We flourish when we use our social intelligence to create strong friendships and a social network. I will never forget the day I called my friend, Ria. I was feeling panicked because one of our adult children’s lives had gone down the toilet. She said, “You’re strong. All you need is someone to hold you while you cry.” She arrived at the door and took me into her arms! Yes, I cried my eyes out! Then she left and went back to her duties at the Calgary Counselling Centre.
Wikipedia tells us Social intelligence is the capacity to effectively negotiate complex social relationships and environments.
In the blog post, 8 Reasons Not to Delete Negative People from Your Life! I wrote about curbing the thought to reject people because they struggle. However, we want to minimize time with those who take us for granted, only connect when they want something or have negative or toxic attitudes and behaviors.
Daniel Goleman, in his book, Social Intelligence: The New Science of Human Relationships, made it clear. “We are hardwired for connection!” However, some of us connect better than others.
We want to aim to develop friendships with those who have the ability and willingness to uplift, encourage, and support us. They can help save our buns, increase our success, be there during tough times, and enhance our well-being. We can develop friendships in our community, on social media, at work, indeed wherever we go.
Many people have been told to keep their work relationships at arm’s length and to not become too friendly with our co-workers. Indeed, senior scientist and adviser to Gallup, Tom Rath, reports that about one-third of the 80,000 managers and leaders believe in the old adage, “Familiarity breeds contempt.” He also discovered in a survey of five million people in nearly five hundred organizations that employees were happiest when they had a best friend at work.
While acknowledging the negative consequences of some workplace friendships, Rath enthusiastically encourages the development of a workplace buddy, someone with whom you can congratulate and commiserate.
He reports that the over 30 percent of employees who have a best friend at work are seven times more likely to be engaged at work, be more productive, be more engaging with clients, be more innovative and be supported to do their best every day. Surprisingly, Rath also discovered, “Employees who have a close friendship with their manager are more than 2.5 times as likely to be satisfied with their job.” These findings provide significant support to the theory that social supports provide a key resilient-strengthening and protective factor.
Here is more research on the advantages of workplace friendships and social support. Daniel Kahneman and colleagues (A Survey Method for Characterizing Daily Life Experience: The Day Reconstruction Method) assessed how nearly a thousand employed women enjoyed or did not enjoy their daily activities. They ranked the desirable activities like this:
- Spouse or partner
- Clients or customers
- Being alone
- Very last was commuting to work and home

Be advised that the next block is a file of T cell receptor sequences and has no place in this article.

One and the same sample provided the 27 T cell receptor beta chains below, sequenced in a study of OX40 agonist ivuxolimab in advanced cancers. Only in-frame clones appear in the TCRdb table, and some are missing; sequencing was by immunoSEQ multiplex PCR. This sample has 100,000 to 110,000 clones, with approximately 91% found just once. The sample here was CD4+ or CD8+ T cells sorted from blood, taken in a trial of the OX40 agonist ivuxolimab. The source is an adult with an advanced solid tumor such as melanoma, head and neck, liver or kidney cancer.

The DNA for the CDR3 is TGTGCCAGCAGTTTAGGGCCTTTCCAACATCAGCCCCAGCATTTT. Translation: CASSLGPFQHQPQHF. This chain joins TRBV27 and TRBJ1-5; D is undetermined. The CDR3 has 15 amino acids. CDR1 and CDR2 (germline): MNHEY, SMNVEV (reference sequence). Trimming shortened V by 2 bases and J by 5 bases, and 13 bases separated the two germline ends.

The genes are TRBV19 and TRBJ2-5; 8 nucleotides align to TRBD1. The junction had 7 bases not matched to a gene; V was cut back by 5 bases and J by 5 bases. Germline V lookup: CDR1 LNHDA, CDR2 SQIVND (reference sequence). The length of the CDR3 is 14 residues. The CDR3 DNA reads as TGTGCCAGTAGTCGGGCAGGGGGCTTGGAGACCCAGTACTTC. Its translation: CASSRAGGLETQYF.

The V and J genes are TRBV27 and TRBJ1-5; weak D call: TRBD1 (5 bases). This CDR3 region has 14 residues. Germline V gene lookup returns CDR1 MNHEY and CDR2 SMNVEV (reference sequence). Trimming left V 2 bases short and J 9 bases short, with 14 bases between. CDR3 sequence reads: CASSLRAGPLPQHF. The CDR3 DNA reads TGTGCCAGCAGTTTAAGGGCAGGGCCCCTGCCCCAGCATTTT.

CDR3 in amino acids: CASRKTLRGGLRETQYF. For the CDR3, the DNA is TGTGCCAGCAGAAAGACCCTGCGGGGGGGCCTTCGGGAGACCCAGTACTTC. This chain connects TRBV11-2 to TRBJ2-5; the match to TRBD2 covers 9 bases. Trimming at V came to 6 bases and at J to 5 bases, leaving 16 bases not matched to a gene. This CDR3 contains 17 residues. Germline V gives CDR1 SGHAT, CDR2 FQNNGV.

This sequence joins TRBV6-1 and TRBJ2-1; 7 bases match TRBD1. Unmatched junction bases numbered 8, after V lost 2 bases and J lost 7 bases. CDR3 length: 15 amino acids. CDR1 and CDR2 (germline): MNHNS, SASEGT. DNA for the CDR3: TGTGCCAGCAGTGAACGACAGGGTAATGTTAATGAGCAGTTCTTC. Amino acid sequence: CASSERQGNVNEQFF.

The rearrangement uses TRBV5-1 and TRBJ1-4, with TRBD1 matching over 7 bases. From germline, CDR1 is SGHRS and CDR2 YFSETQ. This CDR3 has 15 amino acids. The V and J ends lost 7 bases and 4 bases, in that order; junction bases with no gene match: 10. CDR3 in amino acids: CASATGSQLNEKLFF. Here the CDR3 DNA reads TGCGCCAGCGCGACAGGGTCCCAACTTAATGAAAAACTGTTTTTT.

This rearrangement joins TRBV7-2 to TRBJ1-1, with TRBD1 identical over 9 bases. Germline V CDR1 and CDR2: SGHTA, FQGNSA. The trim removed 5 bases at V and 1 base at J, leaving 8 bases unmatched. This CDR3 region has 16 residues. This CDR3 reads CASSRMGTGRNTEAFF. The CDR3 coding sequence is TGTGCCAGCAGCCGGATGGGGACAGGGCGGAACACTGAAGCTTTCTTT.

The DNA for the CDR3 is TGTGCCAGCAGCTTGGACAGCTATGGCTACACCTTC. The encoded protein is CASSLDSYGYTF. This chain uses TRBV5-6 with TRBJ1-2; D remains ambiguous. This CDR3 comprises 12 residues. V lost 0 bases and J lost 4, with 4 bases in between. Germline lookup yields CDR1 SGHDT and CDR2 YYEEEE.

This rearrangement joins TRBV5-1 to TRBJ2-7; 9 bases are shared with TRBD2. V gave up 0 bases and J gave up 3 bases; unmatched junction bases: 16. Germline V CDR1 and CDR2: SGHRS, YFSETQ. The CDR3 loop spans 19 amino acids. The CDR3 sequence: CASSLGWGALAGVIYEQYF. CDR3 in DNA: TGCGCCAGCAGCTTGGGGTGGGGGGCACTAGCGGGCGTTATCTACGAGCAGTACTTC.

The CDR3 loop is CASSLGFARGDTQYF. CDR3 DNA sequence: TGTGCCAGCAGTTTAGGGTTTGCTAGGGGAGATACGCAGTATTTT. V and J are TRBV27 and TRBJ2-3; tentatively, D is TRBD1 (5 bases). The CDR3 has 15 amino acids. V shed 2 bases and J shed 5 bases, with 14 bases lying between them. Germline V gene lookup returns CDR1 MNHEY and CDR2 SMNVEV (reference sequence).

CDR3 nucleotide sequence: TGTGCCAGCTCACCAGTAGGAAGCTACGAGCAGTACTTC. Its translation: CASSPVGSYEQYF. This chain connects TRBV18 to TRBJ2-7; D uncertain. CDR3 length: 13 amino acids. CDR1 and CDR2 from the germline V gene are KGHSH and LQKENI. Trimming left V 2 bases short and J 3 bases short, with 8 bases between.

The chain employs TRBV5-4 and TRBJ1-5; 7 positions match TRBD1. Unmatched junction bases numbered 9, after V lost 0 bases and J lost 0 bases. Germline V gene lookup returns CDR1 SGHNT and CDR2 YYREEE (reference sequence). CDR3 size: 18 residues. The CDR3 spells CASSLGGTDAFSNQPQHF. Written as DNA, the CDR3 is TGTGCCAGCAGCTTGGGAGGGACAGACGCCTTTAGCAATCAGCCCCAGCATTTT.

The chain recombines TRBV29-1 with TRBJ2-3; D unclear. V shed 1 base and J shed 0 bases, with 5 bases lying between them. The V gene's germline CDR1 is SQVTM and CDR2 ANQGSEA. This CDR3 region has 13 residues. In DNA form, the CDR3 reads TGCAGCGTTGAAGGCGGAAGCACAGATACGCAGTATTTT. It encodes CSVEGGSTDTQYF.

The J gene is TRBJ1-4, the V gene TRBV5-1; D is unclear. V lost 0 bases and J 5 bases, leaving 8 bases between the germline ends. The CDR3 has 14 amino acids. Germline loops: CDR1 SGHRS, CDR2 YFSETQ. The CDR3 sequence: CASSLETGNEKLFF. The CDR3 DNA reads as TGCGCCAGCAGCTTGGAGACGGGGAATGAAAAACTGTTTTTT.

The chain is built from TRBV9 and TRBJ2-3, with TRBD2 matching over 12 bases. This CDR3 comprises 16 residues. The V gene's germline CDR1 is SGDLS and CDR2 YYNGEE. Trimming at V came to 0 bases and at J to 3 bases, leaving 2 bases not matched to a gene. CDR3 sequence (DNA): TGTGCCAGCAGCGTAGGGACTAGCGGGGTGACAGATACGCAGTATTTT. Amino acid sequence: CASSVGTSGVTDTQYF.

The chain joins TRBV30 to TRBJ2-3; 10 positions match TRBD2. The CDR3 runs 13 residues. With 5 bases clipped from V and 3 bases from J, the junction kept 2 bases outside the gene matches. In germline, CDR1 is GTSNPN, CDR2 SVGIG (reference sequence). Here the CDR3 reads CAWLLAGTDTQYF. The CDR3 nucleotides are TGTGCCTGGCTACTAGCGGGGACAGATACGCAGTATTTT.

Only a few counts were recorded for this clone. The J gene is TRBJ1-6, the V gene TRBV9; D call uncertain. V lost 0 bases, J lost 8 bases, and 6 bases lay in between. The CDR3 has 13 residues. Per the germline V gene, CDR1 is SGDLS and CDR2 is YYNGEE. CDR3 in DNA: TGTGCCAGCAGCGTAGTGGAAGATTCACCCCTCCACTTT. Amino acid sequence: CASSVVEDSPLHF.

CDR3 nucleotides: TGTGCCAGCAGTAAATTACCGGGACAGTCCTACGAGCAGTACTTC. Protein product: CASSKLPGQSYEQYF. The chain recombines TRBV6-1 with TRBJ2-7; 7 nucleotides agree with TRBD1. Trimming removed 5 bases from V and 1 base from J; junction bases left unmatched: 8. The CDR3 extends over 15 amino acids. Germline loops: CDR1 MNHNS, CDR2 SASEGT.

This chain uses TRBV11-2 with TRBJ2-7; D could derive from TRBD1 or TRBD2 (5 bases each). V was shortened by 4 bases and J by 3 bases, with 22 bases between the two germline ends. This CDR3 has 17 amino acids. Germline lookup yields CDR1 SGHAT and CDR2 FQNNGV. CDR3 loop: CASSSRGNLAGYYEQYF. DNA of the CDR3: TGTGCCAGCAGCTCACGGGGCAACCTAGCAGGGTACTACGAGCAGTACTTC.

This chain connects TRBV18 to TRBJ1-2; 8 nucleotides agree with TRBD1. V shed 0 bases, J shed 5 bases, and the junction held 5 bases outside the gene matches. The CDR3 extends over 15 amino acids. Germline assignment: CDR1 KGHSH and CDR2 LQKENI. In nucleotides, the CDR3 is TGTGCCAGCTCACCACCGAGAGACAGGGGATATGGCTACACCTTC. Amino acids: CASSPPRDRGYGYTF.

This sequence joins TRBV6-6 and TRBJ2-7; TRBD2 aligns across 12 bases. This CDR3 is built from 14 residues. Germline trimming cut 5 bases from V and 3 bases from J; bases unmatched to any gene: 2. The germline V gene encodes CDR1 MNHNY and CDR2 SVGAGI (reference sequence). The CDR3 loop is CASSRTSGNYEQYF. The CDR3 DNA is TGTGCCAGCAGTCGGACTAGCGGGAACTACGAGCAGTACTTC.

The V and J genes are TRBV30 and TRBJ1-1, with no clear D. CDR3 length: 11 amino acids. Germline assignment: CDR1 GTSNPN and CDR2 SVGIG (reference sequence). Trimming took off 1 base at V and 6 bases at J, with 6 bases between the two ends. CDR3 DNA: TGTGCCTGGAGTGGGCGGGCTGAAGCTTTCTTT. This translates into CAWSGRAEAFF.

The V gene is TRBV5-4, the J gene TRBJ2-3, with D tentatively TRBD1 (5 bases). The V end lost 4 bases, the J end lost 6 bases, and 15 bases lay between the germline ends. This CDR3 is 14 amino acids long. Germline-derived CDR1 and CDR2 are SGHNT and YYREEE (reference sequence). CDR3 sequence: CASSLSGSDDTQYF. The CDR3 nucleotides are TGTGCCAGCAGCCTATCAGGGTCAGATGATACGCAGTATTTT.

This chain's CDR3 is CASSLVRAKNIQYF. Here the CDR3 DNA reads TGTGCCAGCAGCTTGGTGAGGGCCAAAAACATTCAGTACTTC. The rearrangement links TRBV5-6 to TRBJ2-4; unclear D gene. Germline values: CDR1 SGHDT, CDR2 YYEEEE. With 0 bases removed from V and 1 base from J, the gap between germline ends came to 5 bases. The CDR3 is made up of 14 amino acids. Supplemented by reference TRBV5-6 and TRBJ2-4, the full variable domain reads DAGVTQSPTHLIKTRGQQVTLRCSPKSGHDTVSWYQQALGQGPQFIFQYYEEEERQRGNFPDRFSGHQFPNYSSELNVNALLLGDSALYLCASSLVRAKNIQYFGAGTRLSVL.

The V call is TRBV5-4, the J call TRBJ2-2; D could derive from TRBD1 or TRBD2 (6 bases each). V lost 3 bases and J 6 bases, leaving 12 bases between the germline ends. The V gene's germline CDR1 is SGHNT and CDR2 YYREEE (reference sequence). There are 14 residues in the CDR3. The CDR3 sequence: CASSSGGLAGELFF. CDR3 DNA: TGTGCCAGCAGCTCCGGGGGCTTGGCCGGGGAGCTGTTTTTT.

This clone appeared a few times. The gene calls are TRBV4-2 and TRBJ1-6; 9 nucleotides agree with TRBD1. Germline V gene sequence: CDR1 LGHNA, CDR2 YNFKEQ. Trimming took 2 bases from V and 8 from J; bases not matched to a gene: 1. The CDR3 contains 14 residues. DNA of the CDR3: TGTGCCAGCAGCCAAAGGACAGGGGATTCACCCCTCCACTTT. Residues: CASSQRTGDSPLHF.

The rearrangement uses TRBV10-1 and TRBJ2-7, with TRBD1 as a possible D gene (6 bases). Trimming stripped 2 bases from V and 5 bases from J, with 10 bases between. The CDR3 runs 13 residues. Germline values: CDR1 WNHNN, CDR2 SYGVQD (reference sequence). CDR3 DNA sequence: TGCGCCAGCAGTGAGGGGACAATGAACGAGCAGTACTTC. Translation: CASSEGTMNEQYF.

Here are some ideas on how to create friendships, stronger relationships, and a supportive social network:
How to Develop Friendships, Relationships, and a Social Network
- If you are in an intimate coupleship avoid taking your partner for granted. If your interactions are emotionally wounding, seek help. If your partner is emotionally and/or physically wounding get help right now . . . or get out! Ideally, as the marital researcher, John Gottman encourages, ensure that your interactions are at least five uplifting comments or gestures to every downer.
- Let friends know they are important to you. Remember their birthdays. Call them to catch up on the news. Invite them to dinner, a movie or just to hang out. I love time in our garden for a visit.
- Women often like to gather in groups to merely chat. It is what they have done since circling the fire of the cave while the men were out slaying a beast or two for dinner. Men often bond while doing an activity together; often something do to with sports or adventure. Now before you call me sexist, sex differences have been documented as in the Tend and Befriend research.
- When times are tough for others, lend a hand. Suggest how you can help. Avoid, “Call me if I can help.” That is just another job on the hurting person’s To Do list. Offer by saying something like, “Would you like me to pick you up and take you to dinner or bring a meal over?”
- If you want new friends, choose good-fit environments to meet them. Join an association in your field, a spiritual community or volunteer for a cause that is important to you. That way you will more likely meet people with similar values.
- Learn to attentively listen and authentically share with those in your circle. Do not shy away from saying, “I love you.” The older I get, the freer I become with this phrase, but you have to check other people’s understanding of your use of the word, love and genuinely mean it!
- Clue into how others feel. Take a little quiz at Lab in the Wild to help you pick up on the people’s emotional state.
- Use internet Social Media platforms such as Facebook to stay in touch with family and friends. Use LinkedIn to make business connections.
- Honor differences of feelings, beliefs and personalities such as introverted preferences and extroverted preferences.
- Have a variety of friends, acquaintances, co-workers, family, and neighbors to whom you feel connected in different ways for different reasons. As the saying goes, Different folks for all seasons and reasons.
- Give and receive support.
- Be willingly to receive feedback and give feedback with kindness.
- Develop friendships at work and outside of work with appropriate boundaries for the different situations; different friends for different reasons.
Please share with us how you create friendships and strengthen your support network. OK?